New Politics Vol. XIII No. 2, Whole Number 50

Why We Publish

Letters, Seth Farber, George Fish, Steven Saxonberg, Betty Reid Mandell

Campaign for Peace and Democracy, Statement on Iran

THE ELECTIONS

  • From “Hope” to Hopeless: The Democrats’ Debacle, Lance Selfa
  • Rip It Up and Start Again, Chris Maisano
  • A Socialist Campaign in Ohio, Dan La Botz

After 50 years: Has Landrum-Griffin Been Good or Bad for Unions?, Herman Benson

What Is Union Democracy?, Robert Fitch

“We Want To Be Heard”, Robert Joe Stout

Public Sector Workers and the Crisis, Barry Finger

The Jobs Crisis: How to Solve It and Begin to Fix Our Broken Economy, Gertrude Schaffner Goldberg and Marguerite Rosenthal

Fields of Battle, Fields of Play, Bill Littlefield

Co-opted, Bhaskar Sunkara

1937/38 in the Socialist Party and the Socialist Workers Party, Mike Wood

The Soul of Man Under . . . Anarchism?, Kristian Williams

The Popular Front, a Social and Political Tragedy: The Case of France, Dan La Botz

Savior in the Desert, Interview with Lois Martin, Barbara Schram

BOOK REVIEWS

  • Michael Hirsch, Remembrance of Politics Past, rev. of Christopher Hitchens, Hitch 22, a Memoir

  • G. M. Goshgarian, Genocide Denial Light, rev. of Ece Temelkuran, Deep Mountain

  • Paul Buhle, The Health Workers’ Struggle, rev. of Cal Winslow, Labor’s Civil War in California and Paul Krehbiel, Shades of Justice, a Memoir

  • Michael Wreszin, An Intellectual Publisher or a Successful Huckster?, rev. of Alan Brinkley, The Publisher: Henry Luce and His American Century

  • Steven Colatrella, Is It a Dream or a Lie If It Doesn’t Come True (or is it something worse)? rev. of Jefferson Cowie, Stayin’ Alive

  • Michael Löwy, Marx and the Non-Western World, rev. of Kevin B. Anderson, Marx at the Margins: On Nationalism, Ethnicity, and Non-Western Societies

  • Betty Reid Mandell, The Crime of Poverty, rev. of Loic Wacquant, Punishing the Poor: The Neoliberal Government of Social Insecurity

  • Reginald Wilson, Fate of a Champion, rev. of Wil Haygood, Life and Times of Sugar Ray Robinson

WORDS AND PICTURES

  • Kent Worcester, Portrait of a Misfit, as seen in the art of Daniel Clowes

In this issue:

Why We Publish

By: newpolitics

New Politics is an independent socialist forum for dialogue and debate on the left.

End the War Threats and Sanctions Program Against Iran; Support the Struggle for Democracy Inside Iran

By:

We, the undersigned, oppose the U.S.-led campaign to impose harsher sanctions on Iran, and the ongoing threat of war against that country. Despite Washington’s claims, its policy is clearly not animated by a genuine concern for protecting the world from the threat of nuclear war; otherwise how could Washington support such nuclear-armed states as India, Israel, and Pakistan, or maintain its own huge nuclear arsenal? Nor is U.S. policy driven by the goal of defending democracy.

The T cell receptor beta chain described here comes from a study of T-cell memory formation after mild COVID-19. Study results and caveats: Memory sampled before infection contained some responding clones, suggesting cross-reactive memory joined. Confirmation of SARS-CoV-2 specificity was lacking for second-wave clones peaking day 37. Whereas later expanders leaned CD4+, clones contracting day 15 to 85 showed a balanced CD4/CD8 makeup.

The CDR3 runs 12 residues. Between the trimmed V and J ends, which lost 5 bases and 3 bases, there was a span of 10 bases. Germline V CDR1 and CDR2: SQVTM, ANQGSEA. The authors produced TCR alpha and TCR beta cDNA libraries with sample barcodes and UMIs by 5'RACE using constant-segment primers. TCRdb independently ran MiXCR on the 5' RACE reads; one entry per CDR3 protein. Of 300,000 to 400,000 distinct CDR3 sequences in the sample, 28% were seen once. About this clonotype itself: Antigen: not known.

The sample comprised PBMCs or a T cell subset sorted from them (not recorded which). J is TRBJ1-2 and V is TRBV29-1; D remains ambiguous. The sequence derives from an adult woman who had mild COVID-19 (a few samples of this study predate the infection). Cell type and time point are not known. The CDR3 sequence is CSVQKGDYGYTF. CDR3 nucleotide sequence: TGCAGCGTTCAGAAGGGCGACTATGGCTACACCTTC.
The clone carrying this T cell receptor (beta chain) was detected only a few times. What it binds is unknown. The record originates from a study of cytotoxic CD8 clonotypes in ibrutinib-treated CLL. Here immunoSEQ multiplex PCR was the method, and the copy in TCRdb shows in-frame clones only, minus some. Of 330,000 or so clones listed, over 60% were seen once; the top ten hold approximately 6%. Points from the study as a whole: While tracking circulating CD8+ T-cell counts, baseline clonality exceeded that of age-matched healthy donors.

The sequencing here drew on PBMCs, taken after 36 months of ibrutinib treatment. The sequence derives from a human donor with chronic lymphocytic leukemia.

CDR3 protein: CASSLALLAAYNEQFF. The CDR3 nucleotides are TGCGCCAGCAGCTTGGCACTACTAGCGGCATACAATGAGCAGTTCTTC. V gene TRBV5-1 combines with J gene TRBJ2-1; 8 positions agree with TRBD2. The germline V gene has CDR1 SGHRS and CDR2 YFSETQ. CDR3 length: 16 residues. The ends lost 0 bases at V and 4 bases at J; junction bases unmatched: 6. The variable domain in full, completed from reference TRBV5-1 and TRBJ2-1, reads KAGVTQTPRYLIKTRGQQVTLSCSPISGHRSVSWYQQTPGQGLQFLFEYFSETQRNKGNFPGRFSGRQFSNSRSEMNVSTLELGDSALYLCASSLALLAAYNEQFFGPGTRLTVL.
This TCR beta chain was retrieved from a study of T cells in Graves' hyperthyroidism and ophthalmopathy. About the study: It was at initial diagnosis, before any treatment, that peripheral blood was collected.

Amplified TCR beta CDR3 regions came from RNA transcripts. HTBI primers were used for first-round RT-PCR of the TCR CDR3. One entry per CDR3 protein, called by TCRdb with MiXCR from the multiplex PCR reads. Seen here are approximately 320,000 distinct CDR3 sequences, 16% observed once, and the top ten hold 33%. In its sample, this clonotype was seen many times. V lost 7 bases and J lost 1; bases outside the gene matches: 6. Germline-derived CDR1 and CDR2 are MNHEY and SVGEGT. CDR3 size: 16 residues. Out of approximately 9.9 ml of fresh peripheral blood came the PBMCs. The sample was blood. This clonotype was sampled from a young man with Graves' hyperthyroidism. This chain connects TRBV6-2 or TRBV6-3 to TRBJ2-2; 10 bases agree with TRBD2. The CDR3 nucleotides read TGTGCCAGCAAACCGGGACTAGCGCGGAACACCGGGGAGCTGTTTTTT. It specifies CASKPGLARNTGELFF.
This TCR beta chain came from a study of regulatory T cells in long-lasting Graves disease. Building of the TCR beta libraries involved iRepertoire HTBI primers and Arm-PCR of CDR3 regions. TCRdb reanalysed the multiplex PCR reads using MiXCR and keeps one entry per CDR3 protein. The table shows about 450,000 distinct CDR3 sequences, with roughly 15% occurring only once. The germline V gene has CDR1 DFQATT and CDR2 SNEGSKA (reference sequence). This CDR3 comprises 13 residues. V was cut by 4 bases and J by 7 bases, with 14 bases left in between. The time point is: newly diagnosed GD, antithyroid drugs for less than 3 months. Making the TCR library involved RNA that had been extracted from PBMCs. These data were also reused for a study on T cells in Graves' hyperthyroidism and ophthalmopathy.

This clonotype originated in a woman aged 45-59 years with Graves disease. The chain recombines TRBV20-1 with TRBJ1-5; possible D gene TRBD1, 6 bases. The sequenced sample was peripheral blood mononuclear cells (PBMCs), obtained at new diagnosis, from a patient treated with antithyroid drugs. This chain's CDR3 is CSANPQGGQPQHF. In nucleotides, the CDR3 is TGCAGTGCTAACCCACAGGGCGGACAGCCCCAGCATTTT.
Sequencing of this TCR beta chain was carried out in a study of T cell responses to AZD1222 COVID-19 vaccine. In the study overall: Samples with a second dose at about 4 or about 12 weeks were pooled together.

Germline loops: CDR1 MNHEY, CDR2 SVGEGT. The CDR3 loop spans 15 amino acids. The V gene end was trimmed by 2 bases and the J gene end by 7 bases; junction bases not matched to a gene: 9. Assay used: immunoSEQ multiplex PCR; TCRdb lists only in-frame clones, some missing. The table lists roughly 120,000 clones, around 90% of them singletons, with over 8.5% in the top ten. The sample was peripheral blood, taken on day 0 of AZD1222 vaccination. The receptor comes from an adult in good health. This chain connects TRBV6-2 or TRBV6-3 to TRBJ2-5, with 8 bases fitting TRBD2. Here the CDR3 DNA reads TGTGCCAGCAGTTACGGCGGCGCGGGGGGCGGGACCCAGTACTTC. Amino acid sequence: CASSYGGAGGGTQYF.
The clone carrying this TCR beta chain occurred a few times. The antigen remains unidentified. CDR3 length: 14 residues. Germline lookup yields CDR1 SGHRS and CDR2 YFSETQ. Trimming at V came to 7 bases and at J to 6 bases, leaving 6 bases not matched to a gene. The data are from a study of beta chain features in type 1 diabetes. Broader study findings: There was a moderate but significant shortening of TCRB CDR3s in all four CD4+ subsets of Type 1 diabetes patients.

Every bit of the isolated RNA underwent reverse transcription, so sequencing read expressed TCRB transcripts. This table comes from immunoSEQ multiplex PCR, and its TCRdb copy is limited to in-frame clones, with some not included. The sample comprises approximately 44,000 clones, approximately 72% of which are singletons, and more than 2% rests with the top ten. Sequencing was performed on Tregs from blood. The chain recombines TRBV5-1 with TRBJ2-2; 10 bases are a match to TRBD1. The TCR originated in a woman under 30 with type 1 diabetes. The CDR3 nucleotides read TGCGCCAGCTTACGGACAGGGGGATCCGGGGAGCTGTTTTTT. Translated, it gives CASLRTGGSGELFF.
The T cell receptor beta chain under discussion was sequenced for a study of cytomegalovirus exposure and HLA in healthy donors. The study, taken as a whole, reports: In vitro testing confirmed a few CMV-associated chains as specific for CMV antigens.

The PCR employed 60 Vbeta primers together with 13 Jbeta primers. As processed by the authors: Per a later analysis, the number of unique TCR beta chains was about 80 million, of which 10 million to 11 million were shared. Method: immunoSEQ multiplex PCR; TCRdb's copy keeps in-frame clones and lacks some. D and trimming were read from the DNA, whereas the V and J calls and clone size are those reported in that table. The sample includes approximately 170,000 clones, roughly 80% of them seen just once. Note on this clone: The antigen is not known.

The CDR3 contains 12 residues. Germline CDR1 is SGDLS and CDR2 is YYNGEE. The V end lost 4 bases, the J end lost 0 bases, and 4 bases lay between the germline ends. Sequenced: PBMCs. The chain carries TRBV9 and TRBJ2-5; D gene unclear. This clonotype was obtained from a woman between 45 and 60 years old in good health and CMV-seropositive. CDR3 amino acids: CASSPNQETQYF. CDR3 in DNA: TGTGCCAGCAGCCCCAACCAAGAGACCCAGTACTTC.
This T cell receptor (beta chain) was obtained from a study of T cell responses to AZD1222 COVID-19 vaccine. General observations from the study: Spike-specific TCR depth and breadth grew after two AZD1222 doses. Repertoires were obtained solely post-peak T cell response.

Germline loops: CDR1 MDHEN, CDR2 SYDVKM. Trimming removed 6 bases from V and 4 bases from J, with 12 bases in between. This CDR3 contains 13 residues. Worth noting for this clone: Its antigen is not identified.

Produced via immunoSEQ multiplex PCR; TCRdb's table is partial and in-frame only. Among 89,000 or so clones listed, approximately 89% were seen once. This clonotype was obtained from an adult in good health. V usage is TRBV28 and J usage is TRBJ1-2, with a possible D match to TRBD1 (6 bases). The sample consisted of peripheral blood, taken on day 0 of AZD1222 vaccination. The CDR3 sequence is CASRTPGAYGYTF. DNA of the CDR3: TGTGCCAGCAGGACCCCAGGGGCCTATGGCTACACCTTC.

From "Hope" to Hopeless: The Democrats’ Debacle

By:

For more than a year, it had been obvious that the Democrats would face a debacle at the polls on November 2. And they did. In the largest congressional midterm landslide since 1938, the Republicans captured more than 60 seats, ending the four-year Democratic majority in the House of Representatives.

Rip It Up and Start Again

By:

The curious thing about the 2010 midterm elections is that their results were totally unsurprising and highly illuminating at the same time. They were unsurprising because they confirmed what we all expected would happen. The voters who propelled Democrats to power in the two previous elections in 2006 and 2008 stayed home. Voters dissatisfied with the status quo turned out in droves to support the party out of power as the economy plunged into its worst crisis since the Great Depression.

Landrum-Griffin Act at 50: Has It Been Good or Bad for Unions?

By:

As soon as I acquired the hefty 2005 edition of The Oxford Companion to the Supreme Court of the United States, I lugged it onto the coffee table and opened to its comments on two fascinating cases: Marbury v. Madison and the Dred Scott decision.

What Is Union Democracy?

By:

I’d like to begin by asking a question that has probably occurred to you already: How come despite the biggest economic downturn since the 1930s, and not withstanding the Obama victory which was supposed to have created a center-left realignment, American public opinion has veered to the Right; not the Left? Why have middle class and some working class people been attracted to the Tea Party; not towards progressive organizations; or towards organized labor?

"We Want To Be Heard!"

By:

Uniformed agents of Mexico’s Federal Investigative Agency (AFI for its initials in Spanish) yanked three inmates out of their cells in the minimum-security state prison at Ixcotel, Oaxaca in November, 2008 and transported them to San Bartola Coyotepec, another Oaxaca state prison, for "interrogation." One of the three inmates, Victor Hugo Martínez, told activist friends that the federal investigators beat him and threatened to "make your family pay" if he didn’t confess in full to crimes of which he’

Public Sector Workers and the Crisis

By:

Workers are in no way responsible for the economic crisis of capitalism. This would be or at least should seem to be obvious to socialists. Noncontroversial as it may now be, this has not always been the case. There have been socialists — quite outspoken in their time — who had attributed past turndowns to a profit-squeeze triggered by cumulative decades of militant wage demands.

The Jobs Crisis: How to Solve It and Begin to Fix Our Broken Economy

By: ,

The United States has an ongoing jobs crisis that has been crippling our people and our economy for nearly two years. In September 2010, 14.8 million people were officially unemployed, 15.7 million were either forced to work part-time or were jobless and no longer looking for work and another 16.3 million were the working poor. Thus, almost 47 million people were afflicted by unemployment or underemployment (see table 1). Moreover, the numbers multiply when the families of the unemployed are included.

Co-opted?

By:

Venezuela, a moderately prosperous nation with rosy relations with both the United States and global capital, was an unlikely setting for a socialist renaissance. The 1998 election of Hugo Chávez appeared to be nothing more than a parliamentary victory for a bombastic social democrat, surprising but hardly epochal.

The Soul of Man Under . . .Anarchism?